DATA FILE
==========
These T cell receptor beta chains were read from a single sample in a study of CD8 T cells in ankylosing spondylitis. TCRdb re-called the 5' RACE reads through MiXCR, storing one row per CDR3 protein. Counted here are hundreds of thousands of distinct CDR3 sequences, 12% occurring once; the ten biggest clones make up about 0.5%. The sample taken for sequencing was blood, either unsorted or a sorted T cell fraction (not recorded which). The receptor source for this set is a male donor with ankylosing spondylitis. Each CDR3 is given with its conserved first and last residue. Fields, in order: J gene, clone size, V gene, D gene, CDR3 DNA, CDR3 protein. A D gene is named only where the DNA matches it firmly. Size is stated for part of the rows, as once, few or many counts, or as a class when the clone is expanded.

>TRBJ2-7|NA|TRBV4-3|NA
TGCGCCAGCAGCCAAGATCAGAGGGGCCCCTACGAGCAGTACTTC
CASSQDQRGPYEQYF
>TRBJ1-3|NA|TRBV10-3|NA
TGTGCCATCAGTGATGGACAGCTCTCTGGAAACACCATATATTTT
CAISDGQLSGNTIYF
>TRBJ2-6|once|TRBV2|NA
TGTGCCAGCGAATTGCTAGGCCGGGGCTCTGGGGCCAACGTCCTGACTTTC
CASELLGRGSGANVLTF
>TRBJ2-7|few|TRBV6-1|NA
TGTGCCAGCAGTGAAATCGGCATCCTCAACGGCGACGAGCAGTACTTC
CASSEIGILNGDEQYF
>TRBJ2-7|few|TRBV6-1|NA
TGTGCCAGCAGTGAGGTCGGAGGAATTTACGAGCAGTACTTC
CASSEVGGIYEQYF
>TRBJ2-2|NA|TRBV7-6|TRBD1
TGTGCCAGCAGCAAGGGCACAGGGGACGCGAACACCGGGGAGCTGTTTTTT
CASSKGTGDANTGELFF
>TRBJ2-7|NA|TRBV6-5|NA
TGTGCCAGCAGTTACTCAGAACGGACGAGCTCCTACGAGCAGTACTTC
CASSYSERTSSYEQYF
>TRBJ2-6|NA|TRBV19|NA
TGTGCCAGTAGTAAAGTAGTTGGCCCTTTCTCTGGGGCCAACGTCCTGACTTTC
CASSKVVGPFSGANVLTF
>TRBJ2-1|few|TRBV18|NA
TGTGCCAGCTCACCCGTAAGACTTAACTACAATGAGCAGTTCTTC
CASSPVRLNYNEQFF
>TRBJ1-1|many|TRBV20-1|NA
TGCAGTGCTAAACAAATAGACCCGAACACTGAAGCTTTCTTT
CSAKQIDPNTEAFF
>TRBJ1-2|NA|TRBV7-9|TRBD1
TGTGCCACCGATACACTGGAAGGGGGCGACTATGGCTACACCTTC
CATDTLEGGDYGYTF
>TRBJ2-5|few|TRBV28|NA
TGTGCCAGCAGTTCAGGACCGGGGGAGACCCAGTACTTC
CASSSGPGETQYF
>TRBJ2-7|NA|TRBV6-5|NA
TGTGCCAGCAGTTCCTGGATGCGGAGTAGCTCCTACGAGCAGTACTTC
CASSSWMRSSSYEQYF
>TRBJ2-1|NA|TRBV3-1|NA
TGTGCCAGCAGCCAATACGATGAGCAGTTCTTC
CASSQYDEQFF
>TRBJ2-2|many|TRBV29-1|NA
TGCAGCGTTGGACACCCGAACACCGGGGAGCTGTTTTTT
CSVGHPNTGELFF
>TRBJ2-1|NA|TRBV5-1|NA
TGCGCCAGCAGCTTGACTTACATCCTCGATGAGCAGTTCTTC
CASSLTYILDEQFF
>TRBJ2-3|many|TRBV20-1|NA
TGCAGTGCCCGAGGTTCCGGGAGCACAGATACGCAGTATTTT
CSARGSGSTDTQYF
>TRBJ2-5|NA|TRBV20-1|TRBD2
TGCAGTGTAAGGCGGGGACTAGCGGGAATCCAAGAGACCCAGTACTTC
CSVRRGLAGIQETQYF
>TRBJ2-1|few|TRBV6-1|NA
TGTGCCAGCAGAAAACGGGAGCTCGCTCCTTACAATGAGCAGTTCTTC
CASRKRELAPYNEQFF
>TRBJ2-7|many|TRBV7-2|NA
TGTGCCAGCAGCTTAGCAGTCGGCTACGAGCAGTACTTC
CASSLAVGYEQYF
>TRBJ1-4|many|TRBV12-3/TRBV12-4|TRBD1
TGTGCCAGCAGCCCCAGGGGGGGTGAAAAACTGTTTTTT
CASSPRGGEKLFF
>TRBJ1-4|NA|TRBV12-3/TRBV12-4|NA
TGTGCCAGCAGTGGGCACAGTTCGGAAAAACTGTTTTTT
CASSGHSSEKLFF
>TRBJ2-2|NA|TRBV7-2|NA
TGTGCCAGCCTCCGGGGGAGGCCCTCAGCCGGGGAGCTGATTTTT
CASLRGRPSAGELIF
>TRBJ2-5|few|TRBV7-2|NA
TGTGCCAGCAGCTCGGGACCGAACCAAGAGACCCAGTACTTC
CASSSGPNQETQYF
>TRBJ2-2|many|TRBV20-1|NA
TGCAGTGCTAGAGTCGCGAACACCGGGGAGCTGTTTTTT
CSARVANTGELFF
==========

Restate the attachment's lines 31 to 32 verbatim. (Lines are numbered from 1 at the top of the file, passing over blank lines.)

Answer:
CSAKQIDPNTEAFF
>TRBJ1-2|NA|TRBV7-9|TRBD1